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Cone beam computed tomography is an innovative medical imaging technique that provides endodontists with three-dimensional views of the patient. In certain cases, CBCT greatly enhances the endodontist's ability to diagnose, evaluate, treat and care for patients. During a CBCT scan, the machine rotates around the patient, capturing images using a cone-shaped X-ray beam. These images are then used to construct a 3-D representation of the patient's teeth, oral and maxillofacial region (mouth, jaw, and neck), and ears, nose and throat.
CBCT stands for Cone Beam Computed Tomography. The CBCT machine is a safer, faster and more compact version of the regular CT-scan machines found in hospitals and imaging centers. As a result, the CBCT delivers a much lower amount of radiation as compared to regular CT machines, but more than traditional x-rays.
One CBCT scan provides about 500 small X-ray images of the tooth: each one is called a slice. We are then able to reconstruct an internal view of the tooth using several slices, rendering a 3-D image. The image can then be rotated on a computer screen and viewed from any angle. The information gained from our 3D technology gives us many advantages and aids in the successful treatment of your tooth.
The CBCT takes approximately 15-20 seconds to scan the desired area. After the scan is finished it only takes a moment to configure the images. The scan is then able to be viewed on your computer screen or copied onto a disc.
The amount of radiation from a CBCT scan is equivalent to 5 days of background radiation we experience in everyday life. Due to its size, the amount of radiation from the CBCT is drastically less then that of the larger CT scan you would have in a hospital setting. The CBCT uses a cone shaped x-Ray beam to capture the target area and limit secondary exposure to other areas.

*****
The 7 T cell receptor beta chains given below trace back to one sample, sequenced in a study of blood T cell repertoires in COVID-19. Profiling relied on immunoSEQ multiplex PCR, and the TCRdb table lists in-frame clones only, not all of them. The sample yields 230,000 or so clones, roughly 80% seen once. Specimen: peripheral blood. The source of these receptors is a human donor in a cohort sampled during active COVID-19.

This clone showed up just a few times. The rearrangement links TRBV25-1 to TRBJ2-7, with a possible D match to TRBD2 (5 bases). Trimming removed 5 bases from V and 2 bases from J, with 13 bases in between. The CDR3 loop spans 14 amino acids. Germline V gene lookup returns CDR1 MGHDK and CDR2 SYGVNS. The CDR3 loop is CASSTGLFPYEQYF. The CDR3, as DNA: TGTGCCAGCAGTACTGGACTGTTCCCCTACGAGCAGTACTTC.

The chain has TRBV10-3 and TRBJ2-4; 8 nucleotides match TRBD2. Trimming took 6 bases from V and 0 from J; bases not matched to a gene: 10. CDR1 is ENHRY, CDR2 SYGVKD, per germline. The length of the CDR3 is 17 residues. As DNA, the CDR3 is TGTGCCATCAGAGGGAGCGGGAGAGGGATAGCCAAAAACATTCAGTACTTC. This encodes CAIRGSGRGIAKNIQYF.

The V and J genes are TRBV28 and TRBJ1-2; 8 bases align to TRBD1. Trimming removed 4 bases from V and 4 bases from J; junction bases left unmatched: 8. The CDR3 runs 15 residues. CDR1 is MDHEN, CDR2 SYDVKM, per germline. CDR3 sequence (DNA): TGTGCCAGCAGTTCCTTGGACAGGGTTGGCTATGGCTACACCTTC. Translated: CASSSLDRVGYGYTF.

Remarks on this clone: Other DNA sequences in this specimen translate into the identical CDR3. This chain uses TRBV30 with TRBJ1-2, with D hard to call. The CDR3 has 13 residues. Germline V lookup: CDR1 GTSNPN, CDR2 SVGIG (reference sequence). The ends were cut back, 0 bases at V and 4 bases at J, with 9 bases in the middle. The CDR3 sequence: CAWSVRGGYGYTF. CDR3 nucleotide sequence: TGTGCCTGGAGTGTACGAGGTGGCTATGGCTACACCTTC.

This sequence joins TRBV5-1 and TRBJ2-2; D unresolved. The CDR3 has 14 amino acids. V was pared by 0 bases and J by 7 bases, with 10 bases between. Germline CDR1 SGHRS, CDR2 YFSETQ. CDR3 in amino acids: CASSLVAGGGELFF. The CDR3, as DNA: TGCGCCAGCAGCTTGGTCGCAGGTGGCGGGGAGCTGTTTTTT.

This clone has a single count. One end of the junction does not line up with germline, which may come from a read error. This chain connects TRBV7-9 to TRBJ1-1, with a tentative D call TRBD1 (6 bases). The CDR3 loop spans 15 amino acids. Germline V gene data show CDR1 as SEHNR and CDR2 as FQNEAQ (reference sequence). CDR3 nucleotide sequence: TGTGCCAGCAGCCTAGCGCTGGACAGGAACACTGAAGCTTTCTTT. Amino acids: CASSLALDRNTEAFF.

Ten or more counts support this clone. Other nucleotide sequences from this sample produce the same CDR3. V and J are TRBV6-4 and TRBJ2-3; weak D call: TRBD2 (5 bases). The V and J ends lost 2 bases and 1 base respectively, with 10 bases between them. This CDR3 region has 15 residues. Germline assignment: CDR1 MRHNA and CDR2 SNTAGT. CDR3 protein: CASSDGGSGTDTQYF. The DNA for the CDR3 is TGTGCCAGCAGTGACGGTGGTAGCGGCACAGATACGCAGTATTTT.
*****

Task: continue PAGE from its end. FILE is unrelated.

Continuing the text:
Generally, a CBCT scan is done in cases where a tooth or an area of the mouth remains symptomatic, and /or conventional x-rays have been taken without success. Cases, where traditional methods have failed to provide the necessary information, and the treating doctor remains unable to diagnose and much less treat the problem. Teeth that have been previously treated with root canal therapy but may need further evaluation. Such as those that remain infected after proper root canal therapy has been done, and there is no apparent reason why the tooth does not heal.
Another reason a CBCT scan would be done is when the canals of the tooth have become calcified. When a tooth is calcified it may be difficult for the dentist to see the canals on a standard 2-dimensional x-Ray. The CBCT scan makes it possible for the dentist to navigate within the root canal system. CBCT scans may also be performed if the dentist suspects that the tooth has an unusually high number of internal canals or abnormal anatomy.
In addition to the 2-dimensional x-Rays, the CBCT scan can be very helpful in teeth that have suffered traumatic injury. It can show the type and extent of injury. And in cases of root resorption, the CBCT can clearly show the area, antero-posterior location and amount of resorption present.
Additionally, if a tooth is to be replaced by an implant, a pre-implant bone and nerve assessment using the CBCT is routinely performed to assure that the implant will be placed in safe distance from arteries, veins and nerves. Finally, a a CBCT scan can show cysts, some tumors and their respective position within the jaw.
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